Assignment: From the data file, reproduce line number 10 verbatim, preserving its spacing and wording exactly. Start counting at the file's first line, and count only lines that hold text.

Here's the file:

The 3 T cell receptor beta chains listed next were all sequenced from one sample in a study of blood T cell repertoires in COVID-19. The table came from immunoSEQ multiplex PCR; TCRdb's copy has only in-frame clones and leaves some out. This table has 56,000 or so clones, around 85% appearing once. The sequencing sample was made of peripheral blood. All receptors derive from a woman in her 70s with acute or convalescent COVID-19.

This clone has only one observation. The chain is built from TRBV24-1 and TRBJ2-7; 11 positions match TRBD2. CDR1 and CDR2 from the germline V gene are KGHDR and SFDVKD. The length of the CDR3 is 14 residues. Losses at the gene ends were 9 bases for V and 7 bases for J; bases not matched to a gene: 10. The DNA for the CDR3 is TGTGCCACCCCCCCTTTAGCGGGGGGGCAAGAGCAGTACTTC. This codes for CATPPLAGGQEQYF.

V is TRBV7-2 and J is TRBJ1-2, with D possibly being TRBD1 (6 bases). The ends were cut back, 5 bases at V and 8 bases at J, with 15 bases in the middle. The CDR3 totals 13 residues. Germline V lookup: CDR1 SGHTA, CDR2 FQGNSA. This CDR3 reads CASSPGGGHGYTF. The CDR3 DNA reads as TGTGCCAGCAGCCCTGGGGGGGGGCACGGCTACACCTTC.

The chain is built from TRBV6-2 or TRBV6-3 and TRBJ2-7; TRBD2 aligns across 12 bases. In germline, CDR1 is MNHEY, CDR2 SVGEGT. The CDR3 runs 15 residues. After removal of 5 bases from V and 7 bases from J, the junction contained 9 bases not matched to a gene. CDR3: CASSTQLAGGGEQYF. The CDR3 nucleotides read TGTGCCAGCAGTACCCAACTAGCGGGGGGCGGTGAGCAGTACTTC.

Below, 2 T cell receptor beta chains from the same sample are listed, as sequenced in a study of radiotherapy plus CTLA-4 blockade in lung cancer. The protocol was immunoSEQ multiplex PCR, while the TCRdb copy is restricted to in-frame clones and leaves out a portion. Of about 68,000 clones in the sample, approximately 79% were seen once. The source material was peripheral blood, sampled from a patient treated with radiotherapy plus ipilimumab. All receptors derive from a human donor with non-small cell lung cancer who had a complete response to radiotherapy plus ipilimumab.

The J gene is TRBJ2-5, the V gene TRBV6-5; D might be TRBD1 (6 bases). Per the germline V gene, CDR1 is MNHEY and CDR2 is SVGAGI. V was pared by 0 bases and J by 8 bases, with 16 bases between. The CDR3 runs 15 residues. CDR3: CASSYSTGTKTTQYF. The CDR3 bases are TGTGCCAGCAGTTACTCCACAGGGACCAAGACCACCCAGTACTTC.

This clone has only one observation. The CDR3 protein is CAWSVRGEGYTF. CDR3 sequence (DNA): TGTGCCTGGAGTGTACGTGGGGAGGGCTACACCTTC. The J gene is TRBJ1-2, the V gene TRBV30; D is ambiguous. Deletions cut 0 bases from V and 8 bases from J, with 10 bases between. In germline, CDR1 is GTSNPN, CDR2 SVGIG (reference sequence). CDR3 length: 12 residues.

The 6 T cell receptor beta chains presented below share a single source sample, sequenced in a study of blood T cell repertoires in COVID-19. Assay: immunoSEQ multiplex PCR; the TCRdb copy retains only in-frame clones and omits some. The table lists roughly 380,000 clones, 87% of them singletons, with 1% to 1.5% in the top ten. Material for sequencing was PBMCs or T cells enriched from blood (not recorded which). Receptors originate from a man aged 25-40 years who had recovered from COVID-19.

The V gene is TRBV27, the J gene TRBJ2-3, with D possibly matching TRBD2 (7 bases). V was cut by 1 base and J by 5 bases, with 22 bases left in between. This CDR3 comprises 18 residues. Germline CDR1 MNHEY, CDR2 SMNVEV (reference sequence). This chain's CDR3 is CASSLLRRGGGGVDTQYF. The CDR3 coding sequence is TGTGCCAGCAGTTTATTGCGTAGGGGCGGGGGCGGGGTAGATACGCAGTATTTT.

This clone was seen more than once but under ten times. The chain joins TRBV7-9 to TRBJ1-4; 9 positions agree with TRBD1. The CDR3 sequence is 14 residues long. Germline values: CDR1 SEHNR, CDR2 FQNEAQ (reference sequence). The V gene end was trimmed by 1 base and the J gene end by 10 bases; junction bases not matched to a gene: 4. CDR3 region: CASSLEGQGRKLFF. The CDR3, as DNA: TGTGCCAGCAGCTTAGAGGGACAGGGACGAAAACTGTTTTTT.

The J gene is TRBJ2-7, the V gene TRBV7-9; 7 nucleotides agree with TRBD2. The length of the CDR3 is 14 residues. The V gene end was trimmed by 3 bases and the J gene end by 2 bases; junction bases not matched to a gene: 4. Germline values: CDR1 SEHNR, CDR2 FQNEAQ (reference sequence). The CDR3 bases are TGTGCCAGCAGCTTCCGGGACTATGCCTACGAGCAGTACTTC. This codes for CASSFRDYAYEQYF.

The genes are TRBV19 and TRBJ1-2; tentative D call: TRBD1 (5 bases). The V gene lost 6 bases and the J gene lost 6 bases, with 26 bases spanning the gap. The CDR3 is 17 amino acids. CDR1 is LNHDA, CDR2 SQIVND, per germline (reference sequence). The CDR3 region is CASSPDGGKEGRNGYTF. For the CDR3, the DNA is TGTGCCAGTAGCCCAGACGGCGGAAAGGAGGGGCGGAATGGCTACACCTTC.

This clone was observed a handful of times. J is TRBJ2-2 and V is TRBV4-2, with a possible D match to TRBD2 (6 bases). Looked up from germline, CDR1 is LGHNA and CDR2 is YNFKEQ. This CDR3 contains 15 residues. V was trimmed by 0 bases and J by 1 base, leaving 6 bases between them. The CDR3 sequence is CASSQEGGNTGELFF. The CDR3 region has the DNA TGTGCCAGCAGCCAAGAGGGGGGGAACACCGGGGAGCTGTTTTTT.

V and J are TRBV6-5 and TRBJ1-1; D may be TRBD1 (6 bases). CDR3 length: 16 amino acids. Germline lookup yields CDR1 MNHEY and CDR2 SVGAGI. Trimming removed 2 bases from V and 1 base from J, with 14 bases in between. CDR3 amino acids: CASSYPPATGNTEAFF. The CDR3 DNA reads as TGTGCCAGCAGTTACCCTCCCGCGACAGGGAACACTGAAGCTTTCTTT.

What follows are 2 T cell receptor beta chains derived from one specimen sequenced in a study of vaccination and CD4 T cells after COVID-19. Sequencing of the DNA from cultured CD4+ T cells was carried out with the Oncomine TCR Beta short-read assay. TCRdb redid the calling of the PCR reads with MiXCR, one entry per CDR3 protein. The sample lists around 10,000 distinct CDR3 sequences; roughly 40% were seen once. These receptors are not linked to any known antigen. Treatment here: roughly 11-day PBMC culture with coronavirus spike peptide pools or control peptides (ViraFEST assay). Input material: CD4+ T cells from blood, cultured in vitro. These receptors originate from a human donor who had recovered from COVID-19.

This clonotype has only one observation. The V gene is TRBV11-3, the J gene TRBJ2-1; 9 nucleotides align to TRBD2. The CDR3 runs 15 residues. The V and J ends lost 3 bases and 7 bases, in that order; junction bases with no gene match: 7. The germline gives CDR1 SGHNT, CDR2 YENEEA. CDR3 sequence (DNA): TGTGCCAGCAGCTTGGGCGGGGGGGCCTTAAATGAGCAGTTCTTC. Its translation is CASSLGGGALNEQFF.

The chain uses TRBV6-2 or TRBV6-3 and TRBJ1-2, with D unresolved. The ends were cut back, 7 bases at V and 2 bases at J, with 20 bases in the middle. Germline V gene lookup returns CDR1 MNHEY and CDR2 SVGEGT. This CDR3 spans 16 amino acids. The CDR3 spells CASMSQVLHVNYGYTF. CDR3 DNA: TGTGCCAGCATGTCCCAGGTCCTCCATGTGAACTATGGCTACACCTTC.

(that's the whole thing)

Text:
This clone was seen more than once but under ten times. The chain joins TRBV7-9 to TRBJ1-4; 9 positions agree with TRBD1. The CDR3 sequence is 14 residues long. Germline values: CDR1 SEHNR, CDR2 FQNEAQ (reference sequence). The V gene end was trimmed by 1 base and the J gene end by 10 bases; junction bases not matched to a gene: 4. CDR3 region: CASSLEGQGRKLFF. The CDR3, as DNA: TGTGCCAGCAGCTTAGAGGGACAGGGACGAAAACTGTTTTTT.